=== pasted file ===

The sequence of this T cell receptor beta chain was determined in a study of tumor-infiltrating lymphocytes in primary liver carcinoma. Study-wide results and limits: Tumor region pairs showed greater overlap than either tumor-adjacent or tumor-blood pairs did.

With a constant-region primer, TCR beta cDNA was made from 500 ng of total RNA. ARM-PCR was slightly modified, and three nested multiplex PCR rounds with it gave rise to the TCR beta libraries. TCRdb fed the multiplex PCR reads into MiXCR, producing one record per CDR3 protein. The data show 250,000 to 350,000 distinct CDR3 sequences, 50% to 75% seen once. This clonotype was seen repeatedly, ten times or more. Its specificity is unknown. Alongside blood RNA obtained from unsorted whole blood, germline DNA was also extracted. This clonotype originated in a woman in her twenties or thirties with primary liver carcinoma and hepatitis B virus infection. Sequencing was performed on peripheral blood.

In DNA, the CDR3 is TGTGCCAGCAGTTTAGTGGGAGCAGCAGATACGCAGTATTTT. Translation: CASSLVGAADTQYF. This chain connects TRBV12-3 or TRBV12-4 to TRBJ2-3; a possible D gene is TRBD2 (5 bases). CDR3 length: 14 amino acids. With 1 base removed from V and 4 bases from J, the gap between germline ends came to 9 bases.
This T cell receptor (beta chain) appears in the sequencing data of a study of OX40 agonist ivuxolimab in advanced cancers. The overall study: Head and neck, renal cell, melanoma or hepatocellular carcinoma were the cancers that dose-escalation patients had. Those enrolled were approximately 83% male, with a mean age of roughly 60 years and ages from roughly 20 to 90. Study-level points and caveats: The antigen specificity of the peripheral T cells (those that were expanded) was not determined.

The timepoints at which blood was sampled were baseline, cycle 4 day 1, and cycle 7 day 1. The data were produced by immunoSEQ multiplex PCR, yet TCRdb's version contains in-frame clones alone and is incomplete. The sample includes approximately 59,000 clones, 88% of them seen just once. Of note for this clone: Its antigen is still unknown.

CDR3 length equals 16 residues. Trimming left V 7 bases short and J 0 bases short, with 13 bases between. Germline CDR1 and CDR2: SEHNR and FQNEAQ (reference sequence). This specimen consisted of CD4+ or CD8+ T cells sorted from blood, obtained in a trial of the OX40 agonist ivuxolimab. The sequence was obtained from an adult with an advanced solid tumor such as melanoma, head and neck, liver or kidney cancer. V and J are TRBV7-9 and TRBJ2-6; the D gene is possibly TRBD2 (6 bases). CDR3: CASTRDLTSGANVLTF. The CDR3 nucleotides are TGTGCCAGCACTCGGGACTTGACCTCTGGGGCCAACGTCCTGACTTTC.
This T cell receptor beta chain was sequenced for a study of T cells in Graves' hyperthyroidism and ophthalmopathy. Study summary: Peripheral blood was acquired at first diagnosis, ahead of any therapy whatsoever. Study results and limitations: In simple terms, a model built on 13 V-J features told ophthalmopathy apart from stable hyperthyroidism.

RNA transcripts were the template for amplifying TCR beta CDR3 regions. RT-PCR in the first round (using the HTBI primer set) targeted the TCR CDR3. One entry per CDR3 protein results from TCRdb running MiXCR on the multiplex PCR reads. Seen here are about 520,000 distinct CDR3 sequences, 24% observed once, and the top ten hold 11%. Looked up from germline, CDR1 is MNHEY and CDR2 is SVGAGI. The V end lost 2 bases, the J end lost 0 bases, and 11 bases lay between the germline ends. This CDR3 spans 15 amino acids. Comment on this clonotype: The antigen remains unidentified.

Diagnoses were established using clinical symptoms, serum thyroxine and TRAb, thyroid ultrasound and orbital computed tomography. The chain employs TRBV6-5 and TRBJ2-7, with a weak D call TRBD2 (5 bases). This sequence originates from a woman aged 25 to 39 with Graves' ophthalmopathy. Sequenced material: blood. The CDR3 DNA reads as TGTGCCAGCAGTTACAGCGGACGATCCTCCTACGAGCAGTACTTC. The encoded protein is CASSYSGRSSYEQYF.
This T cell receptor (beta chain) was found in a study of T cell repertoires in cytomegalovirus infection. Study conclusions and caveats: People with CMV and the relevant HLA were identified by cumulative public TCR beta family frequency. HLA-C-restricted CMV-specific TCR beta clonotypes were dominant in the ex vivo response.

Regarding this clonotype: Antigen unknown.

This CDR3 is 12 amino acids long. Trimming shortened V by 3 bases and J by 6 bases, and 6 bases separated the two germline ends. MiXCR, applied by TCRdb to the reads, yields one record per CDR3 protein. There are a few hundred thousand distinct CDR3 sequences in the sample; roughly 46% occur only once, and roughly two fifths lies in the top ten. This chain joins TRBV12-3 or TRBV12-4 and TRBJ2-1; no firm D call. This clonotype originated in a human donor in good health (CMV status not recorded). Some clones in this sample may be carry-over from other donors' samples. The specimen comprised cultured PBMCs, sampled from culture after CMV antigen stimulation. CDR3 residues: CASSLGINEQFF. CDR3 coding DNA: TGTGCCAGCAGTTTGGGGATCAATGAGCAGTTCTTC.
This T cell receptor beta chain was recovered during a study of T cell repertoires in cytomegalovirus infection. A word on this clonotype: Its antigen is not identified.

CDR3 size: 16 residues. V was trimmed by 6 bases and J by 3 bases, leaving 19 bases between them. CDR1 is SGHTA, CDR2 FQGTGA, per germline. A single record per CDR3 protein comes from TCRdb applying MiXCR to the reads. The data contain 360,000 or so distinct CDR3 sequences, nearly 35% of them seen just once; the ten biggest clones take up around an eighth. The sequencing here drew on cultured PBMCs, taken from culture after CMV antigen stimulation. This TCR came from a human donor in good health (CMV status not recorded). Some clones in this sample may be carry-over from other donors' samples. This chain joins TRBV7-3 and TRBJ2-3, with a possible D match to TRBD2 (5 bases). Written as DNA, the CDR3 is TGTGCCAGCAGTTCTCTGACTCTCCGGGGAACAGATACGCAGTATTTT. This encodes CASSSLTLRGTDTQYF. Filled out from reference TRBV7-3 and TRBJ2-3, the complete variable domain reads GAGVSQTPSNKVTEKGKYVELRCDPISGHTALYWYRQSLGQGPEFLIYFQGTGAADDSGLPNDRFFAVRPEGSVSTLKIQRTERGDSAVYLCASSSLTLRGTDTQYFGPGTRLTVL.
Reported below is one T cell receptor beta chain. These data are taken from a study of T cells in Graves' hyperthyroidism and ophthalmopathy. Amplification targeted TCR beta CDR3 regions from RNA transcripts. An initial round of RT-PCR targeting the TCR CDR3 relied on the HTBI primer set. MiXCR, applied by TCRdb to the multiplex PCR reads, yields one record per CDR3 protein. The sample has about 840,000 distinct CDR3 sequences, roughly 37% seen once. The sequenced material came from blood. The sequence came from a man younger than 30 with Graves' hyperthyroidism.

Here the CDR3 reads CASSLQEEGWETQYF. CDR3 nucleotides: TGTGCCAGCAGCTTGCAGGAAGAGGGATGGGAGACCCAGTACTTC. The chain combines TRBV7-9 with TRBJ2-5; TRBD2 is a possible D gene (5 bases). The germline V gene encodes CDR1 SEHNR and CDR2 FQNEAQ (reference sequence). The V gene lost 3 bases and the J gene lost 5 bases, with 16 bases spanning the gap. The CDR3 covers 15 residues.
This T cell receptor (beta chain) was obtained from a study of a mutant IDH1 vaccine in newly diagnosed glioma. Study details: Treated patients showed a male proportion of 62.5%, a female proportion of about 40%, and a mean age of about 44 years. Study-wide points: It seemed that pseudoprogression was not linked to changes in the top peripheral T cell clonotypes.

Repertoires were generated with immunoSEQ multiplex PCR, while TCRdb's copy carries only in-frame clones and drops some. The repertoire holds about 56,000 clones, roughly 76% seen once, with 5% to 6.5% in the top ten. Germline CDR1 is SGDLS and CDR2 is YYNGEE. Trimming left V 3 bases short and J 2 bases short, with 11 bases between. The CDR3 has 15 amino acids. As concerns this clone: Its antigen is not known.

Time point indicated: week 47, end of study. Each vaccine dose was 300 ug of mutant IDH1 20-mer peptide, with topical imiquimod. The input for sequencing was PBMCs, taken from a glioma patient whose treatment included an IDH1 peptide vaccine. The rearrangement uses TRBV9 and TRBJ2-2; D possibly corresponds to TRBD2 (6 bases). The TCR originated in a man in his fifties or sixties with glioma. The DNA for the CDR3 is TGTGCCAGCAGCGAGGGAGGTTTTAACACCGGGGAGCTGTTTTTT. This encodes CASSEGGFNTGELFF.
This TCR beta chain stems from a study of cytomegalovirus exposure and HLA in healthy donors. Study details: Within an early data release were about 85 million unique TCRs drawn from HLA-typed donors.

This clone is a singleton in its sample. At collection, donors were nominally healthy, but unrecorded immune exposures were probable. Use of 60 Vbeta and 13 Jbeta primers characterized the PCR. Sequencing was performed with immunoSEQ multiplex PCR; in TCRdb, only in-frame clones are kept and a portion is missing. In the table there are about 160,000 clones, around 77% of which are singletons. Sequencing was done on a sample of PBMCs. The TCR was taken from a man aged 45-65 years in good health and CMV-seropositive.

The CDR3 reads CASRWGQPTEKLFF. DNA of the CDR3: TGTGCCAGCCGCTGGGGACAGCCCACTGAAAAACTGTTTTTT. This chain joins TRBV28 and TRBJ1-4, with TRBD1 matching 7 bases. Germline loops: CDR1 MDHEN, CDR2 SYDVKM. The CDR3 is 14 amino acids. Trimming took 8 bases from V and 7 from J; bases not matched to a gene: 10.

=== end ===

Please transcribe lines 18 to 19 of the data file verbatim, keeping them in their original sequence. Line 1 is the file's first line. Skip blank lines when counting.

Repertoires were generated with immunoSEQ multiplex PCR, while TCRdb's copy carries only in-frame clones and drops some. The repertoire holds about 56,000 clones, roughly 76% seen once, with 5% to 6.5% in the top ten. Germline CDR1 is SGDLS and CDR2 is YYNGEE. Trimming left V 3 bases short and J 2 bases short, with 11 bases between. The CDR3 has 15 amino acids. As concerns this clone: Its antigen is not known.

Time point indicated: week 47, end of study. Each vaccine dose was 300 ug of mutant IDH1 20-mer peptide, with topical imiquimod. The input for sequencing was PBMCs, taken from a glioma patient whose treatment included an IDH1 peptide vaccine. The rearrangement uses TRBV9 and TRBJ2-2; D possibly corresponds to TRBD2 (6 bases). The TCR originated in a man in his fifties or sixties with glioma. The DNA for the CDR3 is TGTGCCAGCAGCGAGGGAGGTTTTAACACCGGGGAGCTGTTTTTT. This encodes CASSEGGFNTGELFF.